Measuring student understanding of math concepts in this manner offers insight into the robustness of their knowledge, particularly of the Common Core State Standards for Mathematics.
Sarah K. Bleiler and Denisse R. Thompson
Jeremy F. Strayer, James B. Hart and Sarah K. Bleiler-Baxter
A four-phase process and three principles for building a mathematics learning community use rich discussion of student work.
Yi-Yin Ko, Sean P. Yee, Sarah K. Bleiler-Baxter and Justin D. Boyle
A three-step instructional sequence gives students authority to judge an argument's veracity by developing class-based criteria for proof.
Sarah K. Bleiler-Baxter, Sister Cecilia Anne Wanner O.P. and Jeremy F. Strayer
Explore what it means to balance love for mathematics with love for students.
Sarah K. Bleiler-Baxter, D. Christopher Stephens, Wesley A. Baxter and Angela T. Barlow
Using simplification, relationship mapping, and situation analysis as a framework, we offer vignettes of student discussions about the Theme Park task to highlight their key choices as they model with mathematics.
Sarah K. Bleiler, Wesley A. Baxter, D. Christopher Stephens and Angela T. Barlow
Teachers' insights could inspire further discussion about interpreting the SMPs.
Justin D. Boyle, Sarah K. Bleiler, Sean P. Yee and Yi-Yin (Winnie) Ko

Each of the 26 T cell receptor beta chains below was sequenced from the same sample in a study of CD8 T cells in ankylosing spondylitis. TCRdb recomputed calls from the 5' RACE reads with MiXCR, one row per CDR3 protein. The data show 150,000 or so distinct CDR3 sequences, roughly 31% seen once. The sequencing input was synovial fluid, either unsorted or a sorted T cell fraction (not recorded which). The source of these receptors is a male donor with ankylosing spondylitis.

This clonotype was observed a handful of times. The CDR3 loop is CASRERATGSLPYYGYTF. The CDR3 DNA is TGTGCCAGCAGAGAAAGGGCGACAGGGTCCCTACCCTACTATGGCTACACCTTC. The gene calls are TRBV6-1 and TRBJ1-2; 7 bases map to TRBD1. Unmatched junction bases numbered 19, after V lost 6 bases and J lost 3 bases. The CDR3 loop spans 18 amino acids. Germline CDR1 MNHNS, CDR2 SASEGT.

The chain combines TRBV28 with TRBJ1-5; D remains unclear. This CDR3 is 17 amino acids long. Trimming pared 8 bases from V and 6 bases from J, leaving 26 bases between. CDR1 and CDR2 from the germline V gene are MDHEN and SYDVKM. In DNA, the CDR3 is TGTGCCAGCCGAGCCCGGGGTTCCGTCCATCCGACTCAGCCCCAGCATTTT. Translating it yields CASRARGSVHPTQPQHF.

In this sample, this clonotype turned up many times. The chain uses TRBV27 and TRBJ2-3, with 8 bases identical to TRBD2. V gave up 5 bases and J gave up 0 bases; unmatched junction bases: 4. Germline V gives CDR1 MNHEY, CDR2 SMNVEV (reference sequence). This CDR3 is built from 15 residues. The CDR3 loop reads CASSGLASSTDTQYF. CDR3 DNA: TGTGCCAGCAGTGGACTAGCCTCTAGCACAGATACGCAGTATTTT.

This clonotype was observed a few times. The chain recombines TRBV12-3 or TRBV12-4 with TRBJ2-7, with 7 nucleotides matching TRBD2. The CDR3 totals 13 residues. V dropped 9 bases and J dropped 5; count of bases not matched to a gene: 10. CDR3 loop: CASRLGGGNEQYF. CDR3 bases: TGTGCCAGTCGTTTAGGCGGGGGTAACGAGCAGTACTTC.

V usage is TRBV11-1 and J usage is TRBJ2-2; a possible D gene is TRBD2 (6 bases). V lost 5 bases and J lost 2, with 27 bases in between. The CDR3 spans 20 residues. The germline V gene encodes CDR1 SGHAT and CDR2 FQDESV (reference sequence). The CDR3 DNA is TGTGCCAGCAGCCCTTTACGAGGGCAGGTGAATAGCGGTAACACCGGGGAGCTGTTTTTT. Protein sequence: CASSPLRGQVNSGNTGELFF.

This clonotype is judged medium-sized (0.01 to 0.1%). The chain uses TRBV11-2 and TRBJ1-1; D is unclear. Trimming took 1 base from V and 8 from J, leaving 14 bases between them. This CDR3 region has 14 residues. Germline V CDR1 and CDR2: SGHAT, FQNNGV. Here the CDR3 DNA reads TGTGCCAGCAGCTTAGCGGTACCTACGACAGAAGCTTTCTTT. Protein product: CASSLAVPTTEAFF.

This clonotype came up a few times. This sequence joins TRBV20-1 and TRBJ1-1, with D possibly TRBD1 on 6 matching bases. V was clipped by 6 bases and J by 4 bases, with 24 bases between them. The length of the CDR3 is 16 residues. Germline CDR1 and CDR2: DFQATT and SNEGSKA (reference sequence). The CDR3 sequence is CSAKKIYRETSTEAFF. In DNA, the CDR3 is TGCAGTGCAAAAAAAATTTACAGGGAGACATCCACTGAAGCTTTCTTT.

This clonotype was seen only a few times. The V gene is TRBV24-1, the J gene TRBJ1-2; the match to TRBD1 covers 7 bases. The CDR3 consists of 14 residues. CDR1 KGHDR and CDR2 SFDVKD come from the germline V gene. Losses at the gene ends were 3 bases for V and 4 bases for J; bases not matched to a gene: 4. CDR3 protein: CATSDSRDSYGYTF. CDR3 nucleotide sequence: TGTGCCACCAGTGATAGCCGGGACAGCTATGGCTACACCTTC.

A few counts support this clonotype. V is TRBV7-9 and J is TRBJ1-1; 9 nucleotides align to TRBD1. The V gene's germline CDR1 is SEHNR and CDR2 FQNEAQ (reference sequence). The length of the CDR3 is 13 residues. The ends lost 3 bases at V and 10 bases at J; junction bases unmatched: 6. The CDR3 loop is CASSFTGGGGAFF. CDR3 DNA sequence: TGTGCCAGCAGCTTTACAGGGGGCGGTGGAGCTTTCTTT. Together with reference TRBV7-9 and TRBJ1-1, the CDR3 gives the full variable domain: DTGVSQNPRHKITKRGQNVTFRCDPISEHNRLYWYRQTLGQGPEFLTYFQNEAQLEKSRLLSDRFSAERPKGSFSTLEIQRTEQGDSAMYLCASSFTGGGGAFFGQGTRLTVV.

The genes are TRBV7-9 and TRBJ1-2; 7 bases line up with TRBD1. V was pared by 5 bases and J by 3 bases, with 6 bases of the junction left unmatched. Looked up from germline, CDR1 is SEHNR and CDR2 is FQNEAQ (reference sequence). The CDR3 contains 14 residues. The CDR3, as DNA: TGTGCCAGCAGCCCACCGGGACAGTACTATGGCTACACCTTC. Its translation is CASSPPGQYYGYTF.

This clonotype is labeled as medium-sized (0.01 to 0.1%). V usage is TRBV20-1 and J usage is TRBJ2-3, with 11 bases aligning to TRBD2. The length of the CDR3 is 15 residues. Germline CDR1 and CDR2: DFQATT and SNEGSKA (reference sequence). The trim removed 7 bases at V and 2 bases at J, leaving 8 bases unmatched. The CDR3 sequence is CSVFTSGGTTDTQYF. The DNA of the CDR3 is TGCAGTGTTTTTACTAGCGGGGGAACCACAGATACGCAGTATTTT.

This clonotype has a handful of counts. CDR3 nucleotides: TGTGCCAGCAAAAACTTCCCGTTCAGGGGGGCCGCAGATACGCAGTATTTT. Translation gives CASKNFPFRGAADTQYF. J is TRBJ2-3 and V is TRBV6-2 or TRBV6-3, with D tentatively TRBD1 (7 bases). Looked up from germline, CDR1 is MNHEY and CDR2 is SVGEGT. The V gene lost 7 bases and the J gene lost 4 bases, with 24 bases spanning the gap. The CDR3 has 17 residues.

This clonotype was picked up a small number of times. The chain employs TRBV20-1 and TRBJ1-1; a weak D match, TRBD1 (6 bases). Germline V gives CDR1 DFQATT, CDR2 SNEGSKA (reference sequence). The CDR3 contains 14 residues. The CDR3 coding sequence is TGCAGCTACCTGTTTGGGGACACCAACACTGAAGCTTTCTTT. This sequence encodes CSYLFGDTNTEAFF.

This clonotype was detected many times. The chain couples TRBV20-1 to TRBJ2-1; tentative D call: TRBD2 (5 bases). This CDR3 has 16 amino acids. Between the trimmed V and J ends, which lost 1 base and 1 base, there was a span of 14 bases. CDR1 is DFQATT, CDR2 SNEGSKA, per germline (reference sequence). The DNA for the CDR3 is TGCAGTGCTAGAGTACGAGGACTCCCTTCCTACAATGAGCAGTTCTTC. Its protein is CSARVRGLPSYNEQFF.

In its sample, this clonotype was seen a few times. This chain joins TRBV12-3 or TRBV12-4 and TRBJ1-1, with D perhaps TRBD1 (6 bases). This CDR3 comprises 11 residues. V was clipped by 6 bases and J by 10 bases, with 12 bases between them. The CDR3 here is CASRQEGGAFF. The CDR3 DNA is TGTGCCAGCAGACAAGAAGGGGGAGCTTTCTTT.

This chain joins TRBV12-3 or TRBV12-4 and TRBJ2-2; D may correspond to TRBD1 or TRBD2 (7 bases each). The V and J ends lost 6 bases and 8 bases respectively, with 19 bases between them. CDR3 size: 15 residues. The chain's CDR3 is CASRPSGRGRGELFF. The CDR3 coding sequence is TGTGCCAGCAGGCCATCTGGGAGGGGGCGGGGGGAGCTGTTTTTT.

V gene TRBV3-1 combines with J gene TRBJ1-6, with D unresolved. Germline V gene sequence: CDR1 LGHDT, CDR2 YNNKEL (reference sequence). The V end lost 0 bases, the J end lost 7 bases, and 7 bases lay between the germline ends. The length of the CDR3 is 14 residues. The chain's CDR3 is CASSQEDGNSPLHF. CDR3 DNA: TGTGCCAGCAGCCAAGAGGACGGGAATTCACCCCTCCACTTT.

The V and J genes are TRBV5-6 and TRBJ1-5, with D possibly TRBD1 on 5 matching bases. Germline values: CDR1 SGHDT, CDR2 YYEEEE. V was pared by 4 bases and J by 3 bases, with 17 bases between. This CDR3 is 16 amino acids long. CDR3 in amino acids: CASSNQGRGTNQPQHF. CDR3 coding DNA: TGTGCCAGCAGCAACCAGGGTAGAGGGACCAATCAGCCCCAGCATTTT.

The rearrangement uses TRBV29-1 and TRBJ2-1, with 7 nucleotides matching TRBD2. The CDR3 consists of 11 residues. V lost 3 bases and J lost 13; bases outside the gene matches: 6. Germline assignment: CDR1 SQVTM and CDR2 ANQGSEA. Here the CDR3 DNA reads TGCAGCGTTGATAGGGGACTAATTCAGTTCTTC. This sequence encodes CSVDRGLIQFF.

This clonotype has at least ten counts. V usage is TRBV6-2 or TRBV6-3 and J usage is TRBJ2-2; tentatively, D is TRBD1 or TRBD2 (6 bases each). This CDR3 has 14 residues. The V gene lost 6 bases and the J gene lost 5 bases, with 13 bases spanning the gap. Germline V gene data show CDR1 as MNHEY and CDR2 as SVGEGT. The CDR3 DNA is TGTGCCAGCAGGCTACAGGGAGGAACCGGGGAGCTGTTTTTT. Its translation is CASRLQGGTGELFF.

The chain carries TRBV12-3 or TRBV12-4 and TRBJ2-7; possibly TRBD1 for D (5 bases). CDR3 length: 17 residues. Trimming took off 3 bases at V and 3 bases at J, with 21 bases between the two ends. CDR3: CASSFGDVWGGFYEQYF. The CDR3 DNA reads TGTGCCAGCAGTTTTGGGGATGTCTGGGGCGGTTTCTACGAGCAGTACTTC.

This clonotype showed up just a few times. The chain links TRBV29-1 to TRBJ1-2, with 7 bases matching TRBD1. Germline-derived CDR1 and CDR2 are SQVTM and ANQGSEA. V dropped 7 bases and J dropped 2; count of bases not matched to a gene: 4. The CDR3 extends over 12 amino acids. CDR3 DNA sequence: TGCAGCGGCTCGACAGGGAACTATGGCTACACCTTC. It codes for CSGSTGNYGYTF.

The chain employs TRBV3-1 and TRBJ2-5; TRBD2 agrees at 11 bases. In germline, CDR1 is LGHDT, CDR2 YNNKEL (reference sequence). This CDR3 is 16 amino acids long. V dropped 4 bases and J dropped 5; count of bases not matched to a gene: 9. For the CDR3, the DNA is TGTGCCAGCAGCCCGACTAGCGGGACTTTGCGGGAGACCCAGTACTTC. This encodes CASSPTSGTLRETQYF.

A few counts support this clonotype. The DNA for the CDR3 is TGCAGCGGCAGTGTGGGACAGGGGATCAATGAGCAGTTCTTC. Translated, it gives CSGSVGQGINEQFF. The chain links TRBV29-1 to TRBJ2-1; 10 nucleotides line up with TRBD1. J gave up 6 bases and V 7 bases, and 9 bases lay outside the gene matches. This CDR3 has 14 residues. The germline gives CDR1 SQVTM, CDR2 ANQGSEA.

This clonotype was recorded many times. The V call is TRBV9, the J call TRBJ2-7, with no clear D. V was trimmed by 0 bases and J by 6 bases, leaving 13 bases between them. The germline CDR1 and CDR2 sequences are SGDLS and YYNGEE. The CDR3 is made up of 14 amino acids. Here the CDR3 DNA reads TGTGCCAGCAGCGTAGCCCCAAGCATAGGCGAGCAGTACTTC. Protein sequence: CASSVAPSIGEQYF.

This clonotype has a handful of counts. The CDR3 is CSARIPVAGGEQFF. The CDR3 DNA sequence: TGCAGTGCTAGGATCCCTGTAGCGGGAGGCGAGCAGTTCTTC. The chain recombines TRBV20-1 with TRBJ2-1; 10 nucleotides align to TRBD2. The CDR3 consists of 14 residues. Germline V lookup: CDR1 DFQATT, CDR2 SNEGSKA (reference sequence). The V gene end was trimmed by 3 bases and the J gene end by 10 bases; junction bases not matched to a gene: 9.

Mathematics teachers are expected to engage their students in critiquing and constructing viable arguments. These classroom expectations are necessary, given that proof is a central mathematical activity. However, mathematics teachers have been provided limited opportunities as learners to construct arguments and critique the reasoning of others, and hence have developed perceptions of proof as an object that must follow a strict format. In this article, we describe a four-part instructional sequence designed to broaden and deepen teachers' perception of the nature of proof. We analyzed participants' reflections on the instructional sequence in order to gain insight into (a) the differences between this instructional sequence and participants' previous proof learning opportunities and (b) the ways this activity was influential in transforming participants' perceptions of proof. Participants' previous learning experiences were focused on memorizing and reproducing textbook or instructor proofs, and our sequence was different because it actively and collaboratively engaged participants in constructing their own arguments, critiquing others' reasoning, and creating criteria for what counts as proof. Participants found these activities transformative as they became more clear about what counts as proof, began to view proof as socially negotiated, and expanded their conception of proof beyond a rigid structure or format.